The Ubombo Drop-In Centre works with orphaned and vulnerable children as well as families who have been affected by HIV. They run an Early Childhood Development (ECD) programme for 66 children, and provide meals to another 25 during after-school hours. They also have 17 community care-givers who reach over 1,000 families.
Ubombo Project Manager Bheki Wilson Dube, tells Spotlight that community members struggle to take treatment for HIV and TB without food. He says that in prior years protein porridge was distributed by the Department of Health, but this is no longer the case.
The department says that this project ended in 2017, but is currently under review.
“The issue of hunger is widespread throughout all the wards,” says Dube.
“That 66 [children in the ECD-programme], most of them are identified as undernourished, not that severely because we are supplying them with food like corn flakes and Nespray [a powdered milk supplement], but come January you can see they are struggling,” he adds.
I’ll never go hungry because of ‘ububazi’
The breathtaking views from the home of the family of 11 are probably worth millions of rand, but instead the vistas of Lake Jozini are overshadowed by the family’s struggle for food.
Snindile Nyawo and a handful of her children are busy washing dishes and clothes with water they bought from the car wash just across the main road. The communal taps are all dry.
In between orchestrating the morning’s chores, Nyawo tells Spotlight that feeding 11 people every month without employment is almost impossible. The family receives grants for six of the children. It amounts to just over R2,500 per month.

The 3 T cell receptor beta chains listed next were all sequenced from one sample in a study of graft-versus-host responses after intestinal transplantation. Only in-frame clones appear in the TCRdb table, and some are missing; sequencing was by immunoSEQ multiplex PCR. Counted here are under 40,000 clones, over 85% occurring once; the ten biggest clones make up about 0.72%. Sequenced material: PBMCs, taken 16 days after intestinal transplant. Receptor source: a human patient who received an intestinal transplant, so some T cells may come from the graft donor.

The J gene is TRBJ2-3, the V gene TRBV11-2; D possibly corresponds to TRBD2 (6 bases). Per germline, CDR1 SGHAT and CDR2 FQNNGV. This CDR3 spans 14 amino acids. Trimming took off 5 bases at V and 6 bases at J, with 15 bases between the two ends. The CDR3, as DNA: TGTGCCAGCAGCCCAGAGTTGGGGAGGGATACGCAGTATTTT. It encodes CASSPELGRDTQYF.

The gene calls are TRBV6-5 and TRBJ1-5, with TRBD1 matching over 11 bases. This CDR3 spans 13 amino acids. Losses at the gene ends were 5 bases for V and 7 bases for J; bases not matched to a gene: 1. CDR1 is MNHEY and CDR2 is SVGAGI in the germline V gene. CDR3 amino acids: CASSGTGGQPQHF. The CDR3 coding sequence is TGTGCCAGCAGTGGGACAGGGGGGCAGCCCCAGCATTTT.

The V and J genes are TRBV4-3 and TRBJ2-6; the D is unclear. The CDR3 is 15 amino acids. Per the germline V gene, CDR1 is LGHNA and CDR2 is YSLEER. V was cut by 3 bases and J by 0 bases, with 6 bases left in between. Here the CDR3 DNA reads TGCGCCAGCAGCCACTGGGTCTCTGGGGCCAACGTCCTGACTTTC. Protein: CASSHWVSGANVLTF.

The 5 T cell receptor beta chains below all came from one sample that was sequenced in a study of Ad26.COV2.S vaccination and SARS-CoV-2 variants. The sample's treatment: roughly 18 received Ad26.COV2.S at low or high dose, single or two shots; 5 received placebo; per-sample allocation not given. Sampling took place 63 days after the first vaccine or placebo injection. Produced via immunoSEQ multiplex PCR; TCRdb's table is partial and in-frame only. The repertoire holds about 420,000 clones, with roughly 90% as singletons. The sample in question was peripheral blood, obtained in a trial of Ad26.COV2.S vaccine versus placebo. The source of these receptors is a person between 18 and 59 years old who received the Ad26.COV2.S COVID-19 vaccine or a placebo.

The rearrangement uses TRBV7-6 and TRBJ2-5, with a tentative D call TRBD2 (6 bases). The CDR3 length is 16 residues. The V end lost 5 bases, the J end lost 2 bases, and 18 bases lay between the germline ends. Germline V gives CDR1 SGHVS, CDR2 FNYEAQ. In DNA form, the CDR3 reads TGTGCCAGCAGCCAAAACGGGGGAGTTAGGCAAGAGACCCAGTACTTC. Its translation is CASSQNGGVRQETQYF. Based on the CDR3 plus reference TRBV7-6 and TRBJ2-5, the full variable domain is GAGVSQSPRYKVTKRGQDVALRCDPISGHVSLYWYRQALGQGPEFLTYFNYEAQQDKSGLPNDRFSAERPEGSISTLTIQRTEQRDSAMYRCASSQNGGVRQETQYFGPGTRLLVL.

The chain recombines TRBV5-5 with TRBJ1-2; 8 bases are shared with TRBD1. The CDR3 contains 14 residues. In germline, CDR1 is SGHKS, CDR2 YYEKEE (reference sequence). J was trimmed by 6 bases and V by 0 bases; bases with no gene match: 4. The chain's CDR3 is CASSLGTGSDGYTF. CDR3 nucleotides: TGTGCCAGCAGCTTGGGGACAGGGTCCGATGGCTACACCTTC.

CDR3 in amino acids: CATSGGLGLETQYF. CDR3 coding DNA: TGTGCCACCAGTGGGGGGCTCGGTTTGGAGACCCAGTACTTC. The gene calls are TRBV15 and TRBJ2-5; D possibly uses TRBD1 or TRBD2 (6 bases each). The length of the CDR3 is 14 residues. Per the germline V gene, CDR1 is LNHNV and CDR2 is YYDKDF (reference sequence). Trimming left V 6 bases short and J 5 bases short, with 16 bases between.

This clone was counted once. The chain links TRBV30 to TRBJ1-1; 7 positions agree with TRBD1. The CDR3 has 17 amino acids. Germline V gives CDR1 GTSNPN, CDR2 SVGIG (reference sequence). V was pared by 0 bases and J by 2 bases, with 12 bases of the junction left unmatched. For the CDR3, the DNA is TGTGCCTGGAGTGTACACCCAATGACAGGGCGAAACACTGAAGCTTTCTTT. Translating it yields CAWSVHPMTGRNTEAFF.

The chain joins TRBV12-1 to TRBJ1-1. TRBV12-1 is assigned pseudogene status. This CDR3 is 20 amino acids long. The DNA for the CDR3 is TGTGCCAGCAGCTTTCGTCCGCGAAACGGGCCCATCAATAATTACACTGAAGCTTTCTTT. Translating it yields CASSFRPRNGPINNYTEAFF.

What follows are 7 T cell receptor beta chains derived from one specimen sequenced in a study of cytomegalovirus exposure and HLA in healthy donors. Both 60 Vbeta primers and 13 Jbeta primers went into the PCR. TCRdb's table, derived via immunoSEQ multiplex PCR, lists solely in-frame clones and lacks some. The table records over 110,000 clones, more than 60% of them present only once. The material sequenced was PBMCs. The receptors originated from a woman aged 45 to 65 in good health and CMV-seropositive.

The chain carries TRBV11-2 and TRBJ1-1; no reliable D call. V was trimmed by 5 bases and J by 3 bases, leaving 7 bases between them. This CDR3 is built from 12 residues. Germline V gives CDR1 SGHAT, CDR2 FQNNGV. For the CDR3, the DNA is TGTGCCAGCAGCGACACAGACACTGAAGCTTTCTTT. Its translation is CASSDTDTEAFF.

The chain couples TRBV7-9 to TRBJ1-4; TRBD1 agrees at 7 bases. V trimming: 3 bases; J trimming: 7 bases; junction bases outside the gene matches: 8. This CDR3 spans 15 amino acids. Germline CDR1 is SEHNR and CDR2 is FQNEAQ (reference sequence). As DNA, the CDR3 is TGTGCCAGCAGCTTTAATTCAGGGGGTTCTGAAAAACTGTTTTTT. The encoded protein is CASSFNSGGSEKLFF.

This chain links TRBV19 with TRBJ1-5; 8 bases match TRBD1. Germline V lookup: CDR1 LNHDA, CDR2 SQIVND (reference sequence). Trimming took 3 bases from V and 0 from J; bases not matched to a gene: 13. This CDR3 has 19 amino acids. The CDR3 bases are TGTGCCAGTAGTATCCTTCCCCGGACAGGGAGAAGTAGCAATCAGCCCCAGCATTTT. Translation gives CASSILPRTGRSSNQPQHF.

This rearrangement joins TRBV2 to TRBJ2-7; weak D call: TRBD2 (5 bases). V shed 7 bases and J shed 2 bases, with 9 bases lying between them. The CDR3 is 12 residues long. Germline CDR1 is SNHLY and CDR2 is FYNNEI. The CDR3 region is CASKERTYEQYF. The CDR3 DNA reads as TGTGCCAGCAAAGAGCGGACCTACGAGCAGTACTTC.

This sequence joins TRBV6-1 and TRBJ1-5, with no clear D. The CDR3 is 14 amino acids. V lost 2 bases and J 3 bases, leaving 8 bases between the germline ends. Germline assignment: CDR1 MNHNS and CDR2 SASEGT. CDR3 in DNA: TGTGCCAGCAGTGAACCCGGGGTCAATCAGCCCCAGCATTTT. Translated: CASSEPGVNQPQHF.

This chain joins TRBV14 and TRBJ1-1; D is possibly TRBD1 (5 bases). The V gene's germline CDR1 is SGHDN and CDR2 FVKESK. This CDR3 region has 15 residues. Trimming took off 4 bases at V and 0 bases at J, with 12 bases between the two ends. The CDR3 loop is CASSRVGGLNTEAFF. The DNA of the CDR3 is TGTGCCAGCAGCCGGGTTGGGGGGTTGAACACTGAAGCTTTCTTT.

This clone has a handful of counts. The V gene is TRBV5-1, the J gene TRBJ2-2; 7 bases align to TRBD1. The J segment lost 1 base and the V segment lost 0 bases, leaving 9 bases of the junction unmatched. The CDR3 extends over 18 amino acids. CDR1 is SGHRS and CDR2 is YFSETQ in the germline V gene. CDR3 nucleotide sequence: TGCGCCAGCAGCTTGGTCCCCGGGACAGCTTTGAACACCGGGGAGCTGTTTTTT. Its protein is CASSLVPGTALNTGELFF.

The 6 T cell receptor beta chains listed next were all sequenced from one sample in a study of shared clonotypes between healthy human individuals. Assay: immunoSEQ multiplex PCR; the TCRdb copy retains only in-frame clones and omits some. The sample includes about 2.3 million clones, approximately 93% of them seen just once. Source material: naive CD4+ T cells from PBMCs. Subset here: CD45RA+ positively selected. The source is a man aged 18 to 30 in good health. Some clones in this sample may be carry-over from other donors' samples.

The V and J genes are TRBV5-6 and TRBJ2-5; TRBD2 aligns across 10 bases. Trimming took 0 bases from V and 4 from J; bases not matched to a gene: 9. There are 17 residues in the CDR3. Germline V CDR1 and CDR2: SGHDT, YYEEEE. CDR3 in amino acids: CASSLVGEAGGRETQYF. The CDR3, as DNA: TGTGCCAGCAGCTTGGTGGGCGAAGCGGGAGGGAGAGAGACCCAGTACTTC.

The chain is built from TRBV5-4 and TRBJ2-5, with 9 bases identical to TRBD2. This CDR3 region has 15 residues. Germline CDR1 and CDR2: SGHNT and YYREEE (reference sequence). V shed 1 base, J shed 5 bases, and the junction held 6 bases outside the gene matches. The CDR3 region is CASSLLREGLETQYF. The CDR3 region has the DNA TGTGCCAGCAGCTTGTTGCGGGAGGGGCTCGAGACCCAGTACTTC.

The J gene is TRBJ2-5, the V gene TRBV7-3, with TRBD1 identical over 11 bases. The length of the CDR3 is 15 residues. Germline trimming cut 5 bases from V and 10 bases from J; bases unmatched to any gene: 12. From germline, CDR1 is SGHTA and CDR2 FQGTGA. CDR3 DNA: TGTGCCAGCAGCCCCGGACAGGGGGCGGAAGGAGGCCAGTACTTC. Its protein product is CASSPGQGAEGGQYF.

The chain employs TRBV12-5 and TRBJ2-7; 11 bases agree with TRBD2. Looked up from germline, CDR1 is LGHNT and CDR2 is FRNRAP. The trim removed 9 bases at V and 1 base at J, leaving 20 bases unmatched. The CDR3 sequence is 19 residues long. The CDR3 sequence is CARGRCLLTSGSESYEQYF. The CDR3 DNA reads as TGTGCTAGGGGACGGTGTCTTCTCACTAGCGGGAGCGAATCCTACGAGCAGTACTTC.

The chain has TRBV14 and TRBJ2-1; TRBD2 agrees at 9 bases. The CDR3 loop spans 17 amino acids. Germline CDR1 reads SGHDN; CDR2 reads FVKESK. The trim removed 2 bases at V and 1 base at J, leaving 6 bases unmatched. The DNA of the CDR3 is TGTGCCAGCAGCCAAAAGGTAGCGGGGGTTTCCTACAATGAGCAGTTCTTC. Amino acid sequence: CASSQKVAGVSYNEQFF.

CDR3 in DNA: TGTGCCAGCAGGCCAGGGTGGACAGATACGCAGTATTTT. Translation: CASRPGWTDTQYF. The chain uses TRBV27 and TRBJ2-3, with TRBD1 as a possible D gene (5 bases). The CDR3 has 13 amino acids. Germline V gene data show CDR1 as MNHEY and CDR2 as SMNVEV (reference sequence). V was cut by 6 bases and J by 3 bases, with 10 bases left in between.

Nyawo says they buy maize meal, rice, potatoes, beans, cooking oil, soup powder and some chicken each month, but by month’s end, all that is left is maize and “ububazi”.
“I’ll never go hungry because of this plant,” she says, laughing. The traditional herb, otherwise known as stinging nettles, grows on a bush between the family’s houses and despite its tiny thorns, can be cooked and eaten like spinach. The family only has one meal per day.
Zisize Educational Trust
Zisize Educational Trust in Ingwavuma is another organisation working with children in the area as well as those affected by HIV/AIDS. Ingwavuma is about an hour from Jozini, and a mere 6km from the Eswatini border. Be careful of the three “stop and go” roadblocks that either permanently say ‘stop’ or ‘go’ as you wind your way up through the Lebombo Mountains.
Zisize works with 14 schools in the greater Ingwavuma area, covering a near 60km radius. The organisation provides educational and health outreach services to schools, and has 20 community care workers that visit families each month. Zisize also runs a food parcel programme that provides for over 50 families each month, and counsels them on food security and nutrition. As part of this programme, Zisize teaches community members how to grow their own food, which is a challenge in both Ingwavuma and Jozini as a result of water issues.
A shining light in the organisation is their orange Starfish Wellness Wagon, a child-friendly mobile clinic that visits primary schools four days a week for health screening. The wagon is run by the organisation’s professional nurse, Nomsa Myeni and auxiliary nurse, Sizakele Dlamini.
“At schools it’s rare to get children with malnutrition,” says Myeni, “because even at schools they have feeding schemes.”
To test for malnutrition, Myeni and Dlamini take the child’s body mass index (BMI) and perform a MUAC test. If a child’s BMI and MUAC are below a certain level, the child is referred to the clinic for nutritional supplements. The child’s family is also evaluated by care workers for Zisize’s food parcel programme.
But Ingwavuma’s nutritional crisis only turned around in the last five years. “It was really difficult, because the conditions were really bad,” says Dlamini. “They were admitting, now and then, the malnourished children to hospital, it was so bad,” added Myeni.